Rice Appeals to Allies for Support in Afghanistan; Bush to Ask for $10.6B in Aid

Secretary of State Condoleezza Rice appealed to allies Friday to do more to help Afghanistan, and placed a hefty U.S. aid increase on the table as an incentive.

The Bush administration wants NATO allies to increase money, troops and other support for the unsteady democracy in Afghanistan, and also is working to dispel European suspicion that the United States is too busy in Iraq to pay attention to the older Afghan fight.

"Every one of us must take a hard look at what more we can do to help the Afghan people, and to support one another," Rice told a gathering of NATO foreign ministers that was arranged to commence planning for an expected Taliban military offensive in coming months.

Among other issues Rice raised Friday were the divisions within the alliance on sharing the burden in Afghanistan. Some NATO countries have shown a greater willingness than others to send troops to areas of conflict.

The United States is the largest contributor to the 34,460-member NATO force in Afghanistan, with 11,800 troops. Britain is next with 5,200.

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The Bush administration plans to ask Congress for $10.6 billion for Afghanistan.

"We're looking to others to step up their effort with us, step up across the board," Richard Boucher, Assistant secretary of state for South and Central Asia, told reporters Thursday.

The funding proposal follows a year in which Taliban forces launched surprisingly fierce attacks across the country, opium poppy production expanded and relations worsened between Afghanistan and Pakistan, a vital ally against global terror.

"The challenges of the last several months have demonstrated that we want to and we should redouble our efforts," Rice told reporters flying with her to Brussels for the NATO sessions.

The aid package would fund training and equipment to meet a previously set goal of increasing the ranks of Afghan soldiers and national police to about 70,000 and 82,000 respectively, among other uses, a State Department official said. The official spoke condition of anonymity because President George Bush will make a formal budget request next month.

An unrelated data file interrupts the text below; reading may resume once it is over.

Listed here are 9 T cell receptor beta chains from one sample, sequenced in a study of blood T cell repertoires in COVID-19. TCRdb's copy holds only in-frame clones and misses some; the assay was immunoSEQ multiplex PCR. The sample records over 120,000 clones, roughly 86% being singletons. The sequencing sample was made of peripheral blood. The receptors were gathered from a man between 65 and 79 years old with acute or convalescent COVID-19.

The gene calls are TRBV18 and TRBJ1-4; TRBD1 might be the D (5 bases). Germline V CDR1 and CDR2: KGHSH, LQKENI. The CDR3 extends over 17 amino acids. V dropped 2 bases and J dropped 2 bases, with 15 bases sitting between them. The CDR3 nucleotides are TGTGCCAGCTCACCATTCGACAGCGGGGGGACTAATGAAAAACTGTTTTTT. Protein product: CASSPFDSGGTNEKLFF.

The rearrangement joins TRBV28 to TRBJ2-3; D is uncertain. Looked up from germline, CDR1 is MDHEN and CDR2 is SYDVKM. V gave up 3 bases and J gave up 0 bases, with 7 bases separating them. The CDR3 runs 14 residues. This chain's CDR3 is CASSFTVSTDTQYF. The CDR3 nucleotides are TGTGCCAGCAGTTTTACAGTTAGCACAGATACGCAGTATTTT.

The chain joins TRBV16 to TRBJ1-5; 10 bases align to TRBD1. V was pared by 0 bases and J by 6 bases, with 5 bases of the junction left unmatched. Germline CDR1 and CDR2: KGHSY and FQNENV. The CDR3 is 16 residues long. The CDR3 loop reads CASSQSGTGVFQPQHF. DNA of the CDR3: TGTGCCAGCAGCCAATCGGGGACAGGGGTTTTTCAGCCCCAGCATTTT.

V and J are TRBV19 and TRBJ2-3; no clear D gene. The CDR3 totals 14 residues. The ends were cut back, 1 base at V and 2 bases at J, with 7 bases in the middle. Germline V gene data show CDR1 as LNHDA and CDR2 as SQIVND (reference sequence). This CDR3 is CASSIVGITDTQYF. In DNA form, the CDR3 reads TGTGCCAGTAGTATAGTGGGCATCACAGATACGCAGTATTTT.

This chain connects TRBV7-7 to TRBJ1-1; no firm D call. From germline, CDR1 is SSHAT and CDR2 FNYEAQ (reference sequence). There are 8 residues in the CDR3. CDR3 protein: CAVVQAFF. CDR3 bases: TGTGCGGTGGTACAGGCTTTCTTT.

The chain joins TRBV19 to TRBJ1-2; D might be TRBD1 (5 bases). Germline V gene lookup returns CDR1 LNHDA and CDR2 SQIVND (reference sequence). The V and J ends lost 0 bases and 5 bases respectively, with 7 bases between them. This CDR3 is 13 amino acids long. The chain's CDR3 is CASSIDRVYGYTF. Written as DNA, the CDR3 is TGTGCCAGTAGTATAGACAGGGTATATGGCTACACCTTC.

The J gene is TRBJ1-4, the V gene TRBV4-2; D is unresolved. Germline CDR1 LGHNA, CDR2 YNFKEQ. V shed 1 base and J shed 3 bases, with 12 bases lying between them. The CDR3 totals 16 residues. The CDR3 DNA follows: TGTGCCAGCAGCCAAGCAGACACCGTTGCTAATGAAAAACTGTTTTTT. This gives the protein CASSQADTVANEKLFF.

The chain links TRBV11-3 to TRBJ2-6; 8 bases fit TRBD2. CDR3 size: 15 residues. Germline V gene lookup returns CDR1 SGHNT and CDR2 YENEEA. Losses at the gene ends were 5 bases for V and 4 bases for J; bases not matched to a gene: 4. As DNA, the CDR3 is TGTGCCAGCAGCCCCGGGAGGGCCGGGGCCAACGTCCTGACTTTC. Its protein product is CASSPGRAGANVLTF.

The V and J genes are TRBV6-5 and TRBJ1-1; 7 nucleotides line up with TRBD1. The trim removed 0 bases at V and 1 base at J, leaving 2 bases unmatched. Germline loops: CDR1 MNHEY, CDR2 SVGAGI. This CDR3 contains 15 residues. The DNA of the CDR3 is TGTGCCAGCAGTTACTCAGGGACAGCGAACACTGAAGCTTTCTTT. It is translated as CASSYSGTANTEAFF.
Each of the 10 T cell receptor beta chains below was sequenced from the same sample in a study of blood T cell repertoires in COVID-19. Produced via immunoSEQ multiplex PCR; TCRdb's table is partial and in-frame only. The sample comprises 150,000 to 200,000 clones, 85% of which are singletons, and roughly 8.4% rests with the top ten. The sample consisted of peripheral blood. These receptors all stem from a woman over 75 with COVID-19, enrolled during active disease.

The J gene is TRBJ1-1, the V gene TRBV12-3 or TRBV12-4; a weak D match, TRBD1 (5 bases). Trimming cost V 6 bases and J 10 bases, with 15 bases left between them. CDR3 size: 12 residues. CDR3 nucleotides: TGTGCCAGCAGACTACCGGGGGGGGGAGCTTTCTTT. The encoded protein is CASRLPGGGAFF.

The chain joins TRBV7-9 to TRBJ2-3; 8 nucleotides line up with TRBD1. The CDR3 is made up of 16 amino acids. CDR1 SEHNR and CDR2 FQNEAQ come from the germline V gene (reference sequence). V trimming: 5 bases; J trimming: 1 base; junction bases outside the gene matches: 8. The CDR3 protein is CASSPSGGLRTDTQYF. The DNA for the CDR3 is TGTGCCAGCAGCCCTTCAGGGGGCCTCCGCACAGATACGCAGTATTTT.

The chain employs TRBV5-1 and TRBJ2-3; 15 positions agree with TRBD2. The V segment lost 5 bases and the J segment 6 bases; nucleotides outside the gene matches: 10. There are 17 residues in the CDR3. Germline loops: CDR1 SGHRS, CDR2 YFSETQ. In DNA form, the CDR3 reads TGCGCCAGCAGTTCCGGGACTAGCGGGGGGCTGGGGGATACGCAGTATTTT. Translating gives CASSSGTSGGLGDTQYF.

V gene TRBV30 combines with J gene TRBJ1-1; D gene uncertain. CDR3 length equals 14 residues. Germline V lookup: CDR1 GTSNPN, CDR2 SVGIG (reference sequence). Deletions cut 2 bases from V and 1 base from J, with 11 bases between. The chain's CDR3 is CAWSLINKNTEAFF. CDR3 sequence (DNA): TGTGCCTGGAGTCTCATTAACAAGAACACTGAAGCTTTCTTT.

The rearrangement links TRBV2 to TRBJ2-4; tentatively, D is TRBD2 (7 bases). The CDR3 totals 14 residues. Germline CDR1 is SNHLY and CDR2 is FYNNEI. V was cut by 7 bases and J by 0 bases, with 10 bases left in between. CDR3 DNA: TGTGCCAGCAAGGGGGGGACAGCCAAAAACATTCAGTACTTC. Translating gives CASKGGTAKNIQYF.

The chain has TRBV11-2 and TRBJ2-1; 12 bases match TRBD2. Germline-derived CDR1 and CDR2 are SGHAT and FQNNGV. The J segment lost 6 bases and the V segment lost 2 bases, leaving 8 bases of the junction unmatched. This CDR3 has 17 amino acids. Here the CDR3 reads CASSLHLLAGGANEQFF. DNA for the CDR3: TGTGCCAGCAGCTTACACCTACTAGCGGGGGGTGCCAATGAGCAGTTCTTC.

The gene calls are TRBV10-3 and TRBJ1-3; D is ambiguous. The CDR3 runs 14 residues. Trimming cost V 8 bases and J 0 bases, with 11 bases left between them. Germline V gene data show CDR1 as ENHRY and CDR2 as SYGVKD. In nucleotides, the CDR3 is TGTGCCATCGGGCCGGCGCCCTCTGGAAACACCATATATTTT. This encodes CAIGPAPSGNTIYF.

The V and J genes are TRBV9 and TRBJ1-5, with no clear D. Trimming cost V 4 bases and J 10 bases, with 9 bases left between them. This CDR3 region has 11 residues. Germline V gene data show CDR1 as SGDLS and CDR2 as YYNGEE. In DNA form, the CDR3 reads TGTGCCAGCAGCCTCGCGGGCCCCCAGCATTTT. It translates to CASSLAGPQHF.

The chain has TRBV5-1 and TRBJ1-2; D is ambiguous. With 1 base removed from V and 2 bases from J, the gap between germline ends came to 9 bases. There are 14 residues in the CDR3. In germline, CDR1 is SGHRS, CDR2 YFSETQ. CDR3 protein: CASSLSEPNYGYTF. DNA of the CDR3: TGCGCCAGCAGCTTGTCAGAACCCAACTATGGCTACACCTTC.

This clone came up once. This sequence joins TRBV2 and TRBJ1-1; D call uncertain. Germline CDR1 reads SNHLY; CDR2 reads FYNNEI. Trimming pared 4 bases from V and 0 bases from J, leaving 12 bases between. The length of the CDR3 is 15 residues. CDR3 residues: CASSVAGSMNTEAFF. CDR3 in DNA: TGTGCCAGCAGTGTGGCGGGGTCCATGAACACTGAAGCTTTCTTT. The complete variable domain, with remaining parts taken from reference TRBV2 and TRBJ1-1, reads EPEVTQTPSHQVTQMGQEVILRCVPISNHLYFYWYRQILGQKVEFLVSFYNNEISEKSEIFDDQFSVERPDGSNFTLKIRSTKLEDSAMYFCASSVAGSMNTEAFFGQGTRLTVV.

The new money would be on top of $14.2 billion in aid the United States has already given Afghanistan since the 2001 U.S.-led invasion that toppled the Taliban government.

Rice said that of the total, $8.6 billion would be for training and equipping Afghan police and security forces, and $2 billion would be for reconstruction. The money would be spent over the next two years.

The aid proposal comes alongside a move toward increasing the number of U.S. forces in Afghanistan.

The Defense Department has said 3,200 soldiers already in Afghanistan would have their tour extended by four months. In a visit to Afghanistan last week, new Defense Secretary Robert Gates indicated he probably will ask Bush for more troops for Afghanistan.

About 24,000 U.S. troops are in Afghanistan, the highest number since the war began in October 2001. About half are in the NATO force, which is gradually gaining more control over operations.

The NATO-led force is about 20 percent short of troop levels pledged by its contributing nations.

Casualties in Afghanistan have risen sharply in recent months as an emboldened Taliban widened military operations and suicide attacks. Some 4,000 people died in insurgency-related violence in Afghanistan last year, according to numbers from Afghan, U.S. and NATO officials.

Some of the money also will go toward expanding drug-fighting efforts. Fueled by the Taliban, a powerful drug mafia and the need for a profitable crop that can overcome drought, opium production from poppies in Afghanistan last year rose 49 percent to 6,700 tons — enough to make about 670 tons of heroin, or more than 90 percent of the world's supply and more than the amount that the world's addicts consume in a year.

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